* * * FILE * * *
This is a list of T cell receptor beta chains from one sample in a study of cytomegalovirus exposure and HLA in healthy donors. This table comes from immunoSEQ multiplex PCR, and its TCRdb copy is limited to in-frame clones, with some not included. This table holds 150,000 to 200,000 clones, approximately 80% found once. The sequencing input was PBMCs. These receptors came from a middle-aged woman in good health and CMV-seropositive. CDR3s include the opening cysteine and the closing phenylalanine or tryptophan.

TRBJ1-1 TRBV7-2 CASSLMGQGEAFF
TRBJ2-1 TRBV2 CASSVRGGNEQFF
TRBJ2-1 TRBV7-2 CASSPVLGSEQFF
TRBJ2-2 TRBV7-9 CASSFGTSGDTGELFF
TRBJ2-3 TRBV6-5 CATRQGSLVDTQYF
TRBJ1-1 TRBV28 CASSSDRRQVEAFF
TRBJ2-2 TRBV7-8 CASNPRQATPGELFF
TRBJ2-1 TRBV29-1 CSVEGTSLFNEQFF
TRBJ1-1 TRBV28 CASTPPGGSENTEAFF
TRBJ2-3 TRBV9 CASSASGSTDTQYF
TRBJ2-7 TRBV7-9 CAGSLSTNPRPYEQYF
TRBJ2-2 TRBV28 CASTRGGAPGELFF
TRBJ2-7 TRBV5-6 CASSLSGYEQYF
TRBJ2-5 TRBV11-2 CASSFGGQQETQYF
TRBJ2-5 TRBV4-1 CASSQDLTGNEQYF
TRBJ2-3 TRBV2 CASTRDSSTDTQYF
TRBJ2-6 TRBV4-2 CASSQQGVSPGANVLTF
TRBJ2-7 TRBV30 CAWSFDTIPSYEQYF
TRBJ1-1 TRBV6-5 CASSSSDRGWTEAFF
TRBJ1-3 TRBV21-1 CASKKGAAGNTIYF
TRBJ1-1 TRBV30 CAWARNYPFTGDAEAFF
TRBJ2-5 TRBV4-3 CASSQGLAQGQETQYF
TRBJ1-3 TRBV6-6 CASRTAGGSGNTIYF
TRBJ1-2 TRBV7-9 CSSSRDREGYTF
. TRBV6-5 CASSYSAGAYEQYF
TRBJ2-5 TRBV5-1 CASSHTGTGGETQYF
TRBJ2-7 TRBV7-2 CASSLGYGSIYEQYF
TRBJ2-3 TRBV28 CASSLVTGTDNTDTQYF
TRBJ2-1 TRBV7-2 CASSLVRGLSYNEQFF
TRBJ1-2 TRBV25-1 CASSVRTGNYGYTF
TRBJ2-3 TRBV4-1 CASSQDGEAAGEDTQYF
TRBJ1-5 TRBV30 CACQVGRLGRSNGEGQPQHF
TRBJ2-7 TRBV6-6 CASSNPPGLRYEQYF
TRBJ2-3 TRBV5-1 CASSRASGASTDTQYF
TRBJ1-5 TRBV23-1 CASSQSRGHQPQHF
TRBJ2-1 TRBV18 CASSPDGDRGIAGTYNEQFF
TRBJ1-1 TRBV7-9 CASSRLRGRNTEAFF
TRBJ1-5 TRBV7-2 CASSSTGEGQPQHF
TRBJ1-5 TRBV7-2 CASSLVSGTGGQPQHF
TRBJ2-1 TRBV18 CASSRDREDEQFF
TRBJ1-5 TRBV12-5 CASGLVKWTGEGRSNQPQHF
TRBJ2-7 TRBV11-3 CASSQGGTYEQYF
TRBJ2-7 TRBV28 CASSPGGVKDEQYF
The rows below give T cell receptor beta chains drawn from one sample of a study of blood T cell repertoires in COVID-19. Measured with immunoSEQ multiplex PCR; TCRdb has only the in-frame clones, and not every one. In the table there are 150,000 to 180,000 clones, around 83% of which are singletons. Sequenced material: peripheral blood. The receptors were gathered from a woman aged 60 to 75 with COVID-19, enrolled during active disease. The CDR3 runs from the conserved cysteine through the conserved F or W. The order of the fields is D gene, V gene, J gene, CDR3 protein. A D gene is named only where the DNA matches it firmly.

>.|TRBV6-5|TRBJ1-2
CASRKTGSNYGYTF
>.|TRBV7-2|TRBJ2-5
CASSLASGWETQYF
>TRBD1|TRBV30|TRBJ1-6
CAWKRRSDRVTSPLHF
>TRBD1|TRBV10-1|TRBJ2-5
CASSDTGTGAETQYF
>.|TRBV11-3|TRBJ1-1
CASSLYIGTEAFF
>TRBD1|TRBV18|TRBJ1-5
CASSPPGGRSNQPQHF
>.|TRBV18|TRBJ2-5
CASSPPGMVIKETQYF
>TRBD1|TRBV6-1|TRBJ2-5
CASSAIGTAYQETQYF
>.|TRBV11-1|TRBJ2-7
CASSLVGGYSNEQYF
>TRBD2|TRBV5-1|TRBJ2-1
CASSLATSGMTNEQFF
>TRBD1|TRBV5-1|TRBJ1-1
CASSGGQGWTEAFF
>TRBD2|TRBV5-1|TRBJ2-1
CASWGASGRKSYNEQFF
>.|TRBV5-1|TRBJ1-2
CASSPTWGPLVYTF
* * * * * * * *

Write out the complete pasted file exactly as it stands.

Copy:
This is a list of T cell receptor beta chains from one sample in a study of cytomegalovirus exposure and HLA in healthy donors. This table comes from immunoSEQ multiplex PCR, and its TCRdb copy is limited to in-frame clones, with some not included. This table holds 150,000 to 200,000 clones, approximately 80% found once. The sequencing input was PBMCs. These receptors came from a middle-aged woman in good health and CMV-seropositive. CDR3s include the opening cysteine and the closing phenylalanine or tryptophan.

TRBJ1-1 TRBV7-2 CASSLMGQGEAFF
TRBJ2-1 TRBV2 CASSVRGGNEQFF
TRBJ2-1 TRBV7-2 CASSPVLGSEQFF
TRBJ2-2 TRBV7-9 CASSFGTSGDTGELFF
TRBJ2-3 TRBV6-5 CATRQGSLVDTQYF
TRBJ1-1 TRBV28 CASSSDRRQVEAFF
TRBJ2-2 TRBV7-8 CASNPRQATPGELFF
TRBJ2-1 TRBV29-1 CSVEGTSLFNEQFF
TRBJ1-1 TRBV28 CASTPPGGSENTEAFF
TRBJ2-3 TRBV9 CASSASGSTDTQYF
TRBJ2-7 TRBV7-9 CAGSLSTNPRPYEQYF
TRBJ2-2 TRBV28 CASTRGGAPGELFF
TRBJ2-7 TRBV5-6 CASSLSGYEQYF
TRBJ2-5 TRBV11-2 CASSFGGQQETQYF
TRBJ2-5 TRBV4-1 CASSQDLTGNEQYF
TRBJ2-3 TRBV2 CASTRDSSTDTQYF
TRBJ2-6 TRBV4-2 CASSQQGVSPGANVLTF
TRBJ2-7 TRBV30 CAWSFDTIPSYEQYF
TRBJ1-1 TRBV6-5 CASSSSDRGWTEAFF
TRBJ1-3 TRBV21-1 CASKKGAAGNTIYF
TRBJ1-1 TRBV30 CAWARNYPFTGDAEAFF
TRBJ2-5 TRBV4-3 CASSQGLAQGQETQYF
TRBJ1-3 TRBV6-6 CASRTAGGSGNTIYF
TRBJ1-2 TRBV7-9 CSSSRDREGYTF
. TRBV6-5 CASSYSAGAYEQYF
TRBJ2-5 TRBV5-1 CASSHTGTGGETQYF
TRBJ2-7 TRBV7-2 CASSLGYGSIYEQYF
TRBJ2-3 TRBV28 CASSLVTGTDNTDTQYF
TRBJ2-1 TRBV7-2 CASSLVRGLSYNEQFF
TRBJ1-2 TRBV25-1 CASSVRTGNYGYTF
TRBJ2-3 TRBV4-1 CASSQDGEAAGEDTQYF
TRBJ1-5 TRBV30 CACQVGRLGRSNGEGQPQHF
TRBJ2-7 TRBV6-6 CASSNPPGLRYEQYF
TRBJ2-3 TRBV5-1 CASSRASGASTDTQYF
TRBJ1-5 TRBV23-1 CASSQSRGHQPQHF
TRBJ2-1 TRBV18 CASSPDGDRGIAGTYNEQFF
TRBJ1-1 TRBV7-9 CASSRLRGRNTEAFF
TRBJ1-5 TRBV7-2 CASSSTGEGQPQHF
TRBJ1-5 TRBV7-2 CASSLVSGTGGQPQHF
TRBJ2-1 TRBV18 CASSRDREDEQFF
TRBJ1-5 TRBV12-5 CASGLVKWTGEGRSNQPQHF
TRBJ2-7 TRBV11-3 CASSQGGTYEQYF
TRBJ2-7 TRBV28 CASSPGGVKDEQYF
The rows below give T cell receptor beta chains drawn from one sample of a study of blood T cell repertoires in COVID-19. Measured with immunoSEQ multiplex PCR; TCRdb has only the in-frame clones, and not every one. In the table there are 150,000 to 180,000 clones, around 83% of which are singletons. Sequenced material: peripheral blood. The receptors were gathered from a woman aged 60 to 75 with COVID-19, enrolled during active disease. The CDR3 runs from the conserved cysteine through the conserved F or W. The order of the fields is D gene, V gene, J gene, CDR3 protein. A D gene is named only where the DNA matches it firmly.

>.|TRBV6-5|TRBJ1-2
CASRKTGSNYGYTF
>.|TRBV7-2|TRBJ2-5
CASSLASGWETQYF
>TRBD1|TRBV30|TRBJ1-6
CAWKRRSDRVTSPLHF
>TRBD1|TRBV10-1|TRBJ2-5
CASSDTGTGAETQYF
>.|TRBV11-3|TRBJ1-1
CASSLYIGTEAFF
>TRBD1|TRBV18|TRBJ1-5
CASSPPGGRSNQPQHF
>.|TRBV18|TRBJ2-5
CASSPPGMVIKETQYF
>TRBD1|TRBV6-1|TRBJ2-5
CASSAIGTAYQETQYF
>.|TRBV11-1|TRBJ2-7
CASSLVGGYSNEQYF
>TRBD2|TRBV5-1|TRBJ2-1
CASSLATSGMTNEQFF
>TRBD1|TRBV5-1|TRBJ1-1
CASSGGQGWTEAFF
>TRBD2|TRBV5-1|TRBJ2-1
CASWGASGRKSYNEQFF
>.|TRBV5-1|TRBJ1-2
CASSPTWGPLVYTF